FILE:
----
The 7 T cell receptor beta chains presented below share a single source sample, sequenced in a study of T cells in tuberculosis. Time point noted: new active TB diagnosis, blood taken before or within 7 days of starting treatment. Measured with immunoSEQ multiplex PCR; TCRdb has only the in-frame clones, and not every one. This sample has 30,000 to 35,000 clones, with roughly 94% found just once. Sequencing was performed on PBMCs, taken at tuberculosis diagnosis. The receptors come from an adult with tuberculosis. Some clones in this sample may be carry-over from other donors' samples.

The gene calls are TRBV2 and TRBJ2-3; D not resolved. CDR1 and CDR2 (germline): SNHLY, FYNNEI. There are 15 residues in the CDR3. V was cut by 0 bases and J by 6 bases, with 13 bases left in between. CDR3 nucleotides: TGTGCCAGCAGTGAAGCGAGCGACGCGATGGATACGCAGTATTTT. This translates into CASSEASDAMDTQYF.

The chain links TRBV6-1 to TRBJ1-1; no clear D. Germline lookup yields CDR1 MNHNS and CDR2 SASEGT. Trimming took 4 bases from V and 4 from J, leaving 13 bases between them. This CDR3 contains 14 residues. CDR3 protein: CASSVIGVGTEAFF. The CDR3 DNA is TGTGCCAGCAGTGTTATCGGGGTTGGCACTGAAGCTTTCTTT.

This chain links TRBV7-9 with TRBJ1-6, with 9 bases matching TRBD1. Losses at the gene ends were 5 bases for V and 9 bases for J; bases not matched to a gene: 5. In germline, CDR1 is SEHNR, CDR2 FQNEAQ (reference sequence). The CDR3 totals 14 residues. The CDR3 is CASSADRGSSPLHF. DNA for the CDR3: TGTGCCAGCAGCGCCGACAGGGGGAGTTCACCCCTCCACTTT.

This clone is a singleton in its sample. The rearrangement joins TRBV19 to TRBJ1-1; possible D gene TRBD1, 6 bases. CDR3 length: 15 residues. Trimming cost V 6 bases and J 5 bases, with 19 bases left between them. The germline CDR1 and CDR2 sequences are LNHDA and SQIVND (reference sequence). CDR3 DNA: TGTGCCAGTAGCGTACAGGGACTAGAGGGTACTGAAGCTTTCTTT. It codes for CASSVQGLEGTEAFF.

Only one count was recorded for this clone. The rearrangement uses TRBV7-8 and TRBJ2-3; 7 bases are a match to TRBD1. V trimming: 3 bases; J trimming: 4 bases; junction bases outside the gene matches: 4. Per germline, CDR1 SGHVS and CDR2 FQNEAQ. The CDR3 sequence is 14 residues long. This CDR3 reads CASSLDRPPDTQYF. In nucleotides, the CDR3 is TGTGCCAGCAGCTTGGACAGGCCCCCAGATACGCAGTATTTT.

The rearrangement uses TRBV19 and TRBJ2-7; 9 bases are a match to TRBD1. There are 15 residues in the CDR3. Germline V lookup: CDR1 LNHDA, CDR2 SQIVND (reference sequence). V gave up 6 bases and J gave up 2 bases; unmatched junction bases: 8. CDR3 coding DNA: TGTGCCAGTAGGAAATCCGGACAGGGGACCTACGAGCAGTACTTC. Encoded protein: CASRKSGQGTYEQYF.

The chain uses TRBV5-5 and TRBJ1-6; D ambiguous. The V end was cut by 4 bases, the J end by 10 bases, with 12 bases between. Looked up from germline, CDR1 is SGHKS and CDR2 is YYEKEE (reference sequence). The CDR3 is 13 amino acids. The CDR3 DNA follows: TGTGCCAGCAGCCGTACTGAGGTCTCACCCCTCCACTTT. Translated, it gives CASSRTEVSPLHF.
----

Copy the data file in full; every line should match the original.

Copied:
The 7 T cell receptor beta chains presented below share a single source sample, sequenced in a study of T cells in tuberculosis. Time point noted: new active TB diagnosis, blood taken before or within 7 days of starting treatment. Measured with immunoSEQ multiplex PCR; TCRdb has only the in-frame clones, and not every one. This sample has 30,000 to 35,000 clones, with roughly 94% found just once. Sequencing was performed on PBMCs, taken at tuberculosis diagnosis. The receptors come from an adult with tuberculosis. Some clones in this sample may be carry-over from other donors' samples.

The gene calls are TRBV2 and TRBJ2-3; D not resolved. CDR1 and CDR2 (germline): SNHLY, FYNNEI. There are 15 residues in the CDR3. V was cut by 0 bases and J by 6 bases, with 13 bases left in between. CDR3 nucleotides: TGTGCCAGCAGTGAAGCGAGCGACGCGATGGATACGCAGTATTTT. This translates into CASSEASDAMDTQYF.

The chain links TRBV6-1 to TRBJ1-1; no clear D. Germline lookup yields CDR1 MNHNS and CDR2 SASEGT. Trimming took 4 bases from V and 4 from J, leaving 13 bases between them. This CDR3 contains 14 residues. CDR3 protein: CASSVIGVGTEAFF. The CDR3 DNA is TGTGCCAGCAGTGTTATCGGGGTTGGCACTGAAGCTTTCTTT.

This chain links TRBV7-9 with TRBJ1-6, with 9 bases matching TRBD1. Losses at the gene ends were 5 bases for V and 9 bases for J; bases not matched to a gene: 5. In germline, CDR1 is SEHNR, CDR2 FQNEAQ (reference sequence). The CDR3 totals 14 residues. The CDR3 is CASSADRGSSPLHF. DNA for the CDR3: TGTGCCAGCAGCGCCGACAGGGGGAGTTCACCCCTCCACTTT.

This clone is a singleton in its sample. The rearrangement joins TRBV19 to TRBJ1-1; possible D gene TRBD1, 6 bases. CDR3 length: 15 residues. Trimming cost V 6 bases and J 5 bases, with 19 bases left between them. The germline CDR1 and CDR2 sequences are LNHDA and SQIVND (reference sequence). CDR3 DNA: TGTGCCAGTAGCGTACAGGGACTAGAGGGTACTGAAGCTTTCTTT. It codes for CASSVQGLEGTEAFF.

Only one count was recorded for this clone. The rearrangement uses TRBV7-8 and TRBJ2-3; 7 bases are a match to TRBD1. V trimming: 3 bases; J trimming: 4 bases; junction bases outside the gene matches: 4. Per germline, CDR1 SGHVS and CDR2 FQNEAQ. The CDR3 sequence is 14 residues long. This CDR3 reads CASSLDRPPDTQYF. In nucleotides, the CDR3 is TGTGCCAGCAGCTTGGACAGGCCCCCAGATACGCAGTATTTT.

The rearrangement uses TRBV19 and TRBJ2-7; 9 bases are a match to TRBD1. There are 15 residues in the CDR3. Germline V lookup: CDR1 LNHDA, CDR2 SQIVND (reference sequence). V gave up 6 bases and J gave up 2 bases; unmatched junction bases: 8. CDR3 coding DNA: TGTGCCAGTAGGAAATCCGGACAGGGGACCTACGAGCAGTACTTC. Encoded protein: CASRKSGQGTYEQYF.

The chain uses TRBV5-5 and TRBJ1-6; D ambiguous. The V end was cut by 4 bases, the J end by 10 bases, with 12 bases between. Looked up from germline, CDR1 is SGHKS and CDR2 is YYEKEE (reference sequence). The CDR3 is 13 amino acids. The CDR3 DNA follows: TGTGCCAGCAGCCGTACTGAGGTCTCACCCCTCCACTTT. Translated, it gives CASSRTEVSPLHF.